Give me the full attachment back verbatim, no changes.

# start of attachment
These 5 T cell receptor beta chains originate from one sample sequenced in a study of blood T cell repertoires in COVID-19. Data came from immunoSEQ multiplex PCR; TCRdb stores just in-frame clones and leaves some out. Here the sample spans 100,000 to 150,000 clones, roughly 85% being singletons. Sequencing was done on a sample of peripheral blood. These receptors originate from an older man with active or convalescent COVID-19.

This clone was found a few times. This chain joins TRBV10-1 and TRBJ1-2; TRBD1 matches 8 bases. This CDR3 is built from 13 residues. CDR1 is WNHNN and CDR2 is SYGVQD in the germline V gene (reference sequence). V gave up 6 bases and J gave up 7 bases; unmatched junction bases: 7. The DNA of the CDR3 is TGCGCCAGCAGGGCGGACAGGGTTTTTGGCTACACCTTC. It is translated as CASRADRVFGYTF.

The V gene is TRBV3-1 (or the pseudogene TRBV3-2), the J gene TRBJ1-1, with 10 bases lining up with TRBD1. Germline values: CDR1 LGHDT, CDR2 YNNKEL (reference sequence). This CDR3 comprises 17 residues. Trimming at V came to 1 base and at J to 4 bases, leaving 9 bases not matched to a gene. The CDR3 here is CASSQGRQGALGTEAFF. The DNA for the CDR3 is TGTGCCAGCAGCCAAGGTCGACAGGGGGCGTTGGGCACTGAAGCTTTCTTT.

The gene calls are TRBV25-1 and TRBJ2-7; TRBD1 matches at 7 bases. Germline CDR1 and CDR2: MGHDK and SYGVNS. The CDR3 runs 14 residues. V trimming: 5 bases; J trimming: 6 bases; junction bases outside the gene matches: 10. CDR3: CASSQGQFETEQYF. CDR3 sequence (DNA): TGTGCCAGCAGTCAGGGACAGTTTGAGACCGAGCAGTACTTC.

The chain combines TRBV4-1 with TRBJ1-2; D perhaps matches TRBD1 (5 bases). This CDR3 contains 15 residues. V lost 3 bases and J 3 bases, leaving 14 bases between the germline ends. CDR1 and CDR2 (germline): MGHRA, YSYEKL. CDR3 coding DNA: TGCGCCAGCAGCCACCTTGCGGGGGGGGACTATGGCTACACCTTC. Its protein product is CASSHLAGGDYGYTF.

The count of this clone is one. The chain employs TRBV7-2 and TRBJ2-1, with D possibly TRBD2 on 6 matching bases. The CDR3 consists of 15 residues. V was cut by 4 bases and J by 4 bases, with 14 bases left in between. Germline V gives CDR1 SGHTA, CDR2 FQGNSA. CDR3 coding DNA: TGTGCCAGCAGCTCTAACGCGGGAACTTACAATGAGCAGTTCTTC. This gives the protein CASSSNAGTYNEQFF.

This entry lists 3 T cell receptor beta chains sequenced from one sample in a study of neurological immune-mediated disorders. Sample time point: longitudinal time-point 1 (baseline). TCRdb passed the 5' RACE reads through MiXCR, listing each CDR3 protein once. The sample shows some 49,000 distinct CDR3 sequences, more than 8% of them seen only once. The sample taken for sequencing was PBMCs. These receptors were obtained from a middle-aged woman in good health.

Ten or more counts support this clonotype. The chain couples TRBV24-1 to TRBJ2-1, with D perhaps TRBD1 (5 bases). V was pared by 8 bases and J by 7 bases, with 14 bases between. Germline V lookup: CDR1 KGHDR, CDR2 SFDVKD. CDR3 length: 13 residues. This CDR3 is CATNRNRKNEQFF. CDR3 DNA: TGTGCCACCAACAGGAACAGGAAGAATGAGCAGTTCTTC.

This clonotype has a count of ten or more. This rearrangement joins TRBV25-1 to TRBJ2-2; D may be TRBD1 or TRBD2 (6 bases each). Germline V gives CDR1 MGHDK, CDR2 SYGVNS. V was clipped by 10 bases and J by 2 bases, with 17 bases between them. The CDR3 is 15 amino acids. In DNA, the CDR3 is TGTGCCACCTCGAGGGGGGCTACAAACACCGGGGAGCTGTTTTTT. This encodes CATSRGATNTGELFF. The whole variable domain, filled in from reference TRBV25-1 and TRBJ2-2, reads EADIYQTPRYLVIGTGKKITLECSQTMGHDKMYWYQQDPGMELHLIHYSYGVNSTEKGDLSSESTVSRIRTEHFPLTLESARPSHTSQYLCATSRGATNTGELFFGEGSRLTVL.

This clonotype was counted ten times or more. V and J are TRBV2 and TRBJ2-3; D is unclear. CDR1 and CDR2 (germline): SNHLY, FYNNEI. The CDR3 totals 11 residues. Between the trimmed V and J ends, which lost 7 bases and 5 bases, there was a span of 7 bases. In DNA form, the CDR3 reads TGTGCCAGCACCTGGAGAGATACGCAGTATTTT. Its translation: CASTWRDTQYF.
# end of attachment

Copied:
These 5 T cell receptor beta chains originate from one sample sequenced in a study of blood T cell repertoires in COVID-19. Data came from immunoSEQ multiplex PCR; TCRdb stores just in-frame clones and leaves some out. Here the sample spans 100,000 to 150,000 clones, roughly 85% being singletons. Sequencing was done on a sample of peripheral blood. These receptors originate from an older man with active or convalescent COVID-19.

This clone was found a few times. This chain joins TRBV10-1 and TRBJ1-2; TRBD1 matches 8 bases. This CDR3 is built from 13 residues. CDR1 is WNHNN and CDR2 is SYGVQD in the germline V gene (reference sequence). V gave up 6 bases and J gave up 7 bases; unmatched junction bases: 7. The DNA of the CDR3 is TGCGCCAGCAGGGCGGACAGGGTTTTTGGCTACACCTTC. It is translated as CASRADRVFGYTF.

The V gene is TRBV3-1 (or the pseudogene TRBV3-2), the J gene TRBJ1-1, with 10 bases lining up with TRBD1. Germline values: CDR1 LGHDT, CDR2 YNNKEL (reference sequence). This CDR3 comprises 17 residues. Trimming at V came to 1 base and at J to 4 bases, leaving 9 bases not matched to a gene. The CDR3 here is CASSQGRQGALGTEAFF. The DNA for the CDR3 is TGTGCCAGCAGCCAAGGTCGACAGGGGGCGTTGGGCACTGAAGCTTTCTTT.

The gene calls are TRBV25-1 and TRBJ2-7; TRBD1 matches at 7 bases. Germline CDR1 and CDR2: MGHDK and SYGVNS. The CDR3 runs 14 residues. V trimming: 5 bases; J trimming: 6 bases; junction bases outside the gene matches: 10. CDR3: CASSQGQFETEQYF. CDR3 sequence (DNA): TGTGCCAGCAGTCAGGGACAGTTTGAGACCGAGCAGTACTTC.

The chain combines TRBV4-1 with TRBJ1-2; D perhaps matches TRBD1 (5 bases). This CDR3 contains 15 residues. V lost 3 bases and J 3 bases, leaving 14 bases between the germline ends. CDR1 and CDR2 (germline): MGHRA, YSYEKL. CDR3 coding DNA: TGCGCCAGCAGCCACCTTGCGGGGGGGGACTATGGCTACACCTTC. Its protein product is CASSHLAGGDYGYTF.

The count of this clone is one. The chain employs TRBV7-2 and TRBJ2-1, with D possibly TRBD2 on 6 matching bases. The CDR3 consists of 15 residues. V was cut by 4 bases and J by 4 bases, with 14 bases left in between. Germline V gives CDR1 SGHTA, CDR2 FQGNSA. CDR3 coding DNA: TGTGCCAGCAGCTCTAACGCGGGAACTTACAATGAGCAGTTCTTC. This gives the protein CASSSNAGTYNEQFF.

This entry lists 3 T cell receptor beta chains sequenced from one sample in a study of neurological immune-mediated disorders. Sample time point: longitudinal time-point 1 (baseline). TCRdb passed the 5' RACE reads through MiXCR, listing each CDR3 protein once. The sample shows some 49,000 distinct CDR3 sequences, more than 8% of them seen only once. The sample taken for sequencing was PBMCs. These receptors were obtained from a middle-aged woman in good health.

Ten or more counts support this clonotype. The chain couples TRBV24-1 to TRBJ2-1, with D perhaps TRBD1 (5 bases). V was pared by 8 bases and J by 7 bases, with 14 bases between. Germline V lookup: CDR1 KGHDR, CDR2 SFDVKD. CDR3 length: 13 residues. This CDR3 is CATNRNRKNEQFF. CDR3 DNA: TGTGCCACCAACAGGAACAGGAAGAATGAGCAGTTCTTC.

This clonotype has a count of ten or more. This rearrangement joins TRBV25-1 to TRBJ2-2; D may be TRBD1 or TRBD2 (6 bases each). Germline V gives CDR1 MGHDK, CDR2 SYGVNS. V was clipped by 10 bases and J by 2 bases, with 17 bases between them. The CDR3 is 15 amino acids. In DNA, the CDR3 is TGTGCCACCTCGAGGGGGGCTACAAACACCGGGGAGCTGTTTTTT. This encodes CATSRGATNTGELFF. The whole variable domain, filled in from reference TRBV25-1 and TRBJ2-2, reads EADIYQTPRYLVIGTGKKITLECSQTMGHDKMYWYQQDPGMELHLIHYSYGVNSTEKGDLSSESTVSRIRTEHFPLTLESARPSHTSQYLCATSRGATNTGELFFGEGSRLTVL.

This clonotype was counted ten times or more. V and J are TRBV2 and TRBJ2-3; D is unclear. CDR1 and CDR2 (germline): SNHLY, FYNNEI. The CDR3 totals 11 residues. Between the trimmed V and J ends, which lost 7 bases and 5 bases, there was a span of 7 bases. In DNA form, the CDR3 reads TGTGCCAGCACCTGGAGAGATACGCAGTATTTT. Its translation: CASTWRDTQYF.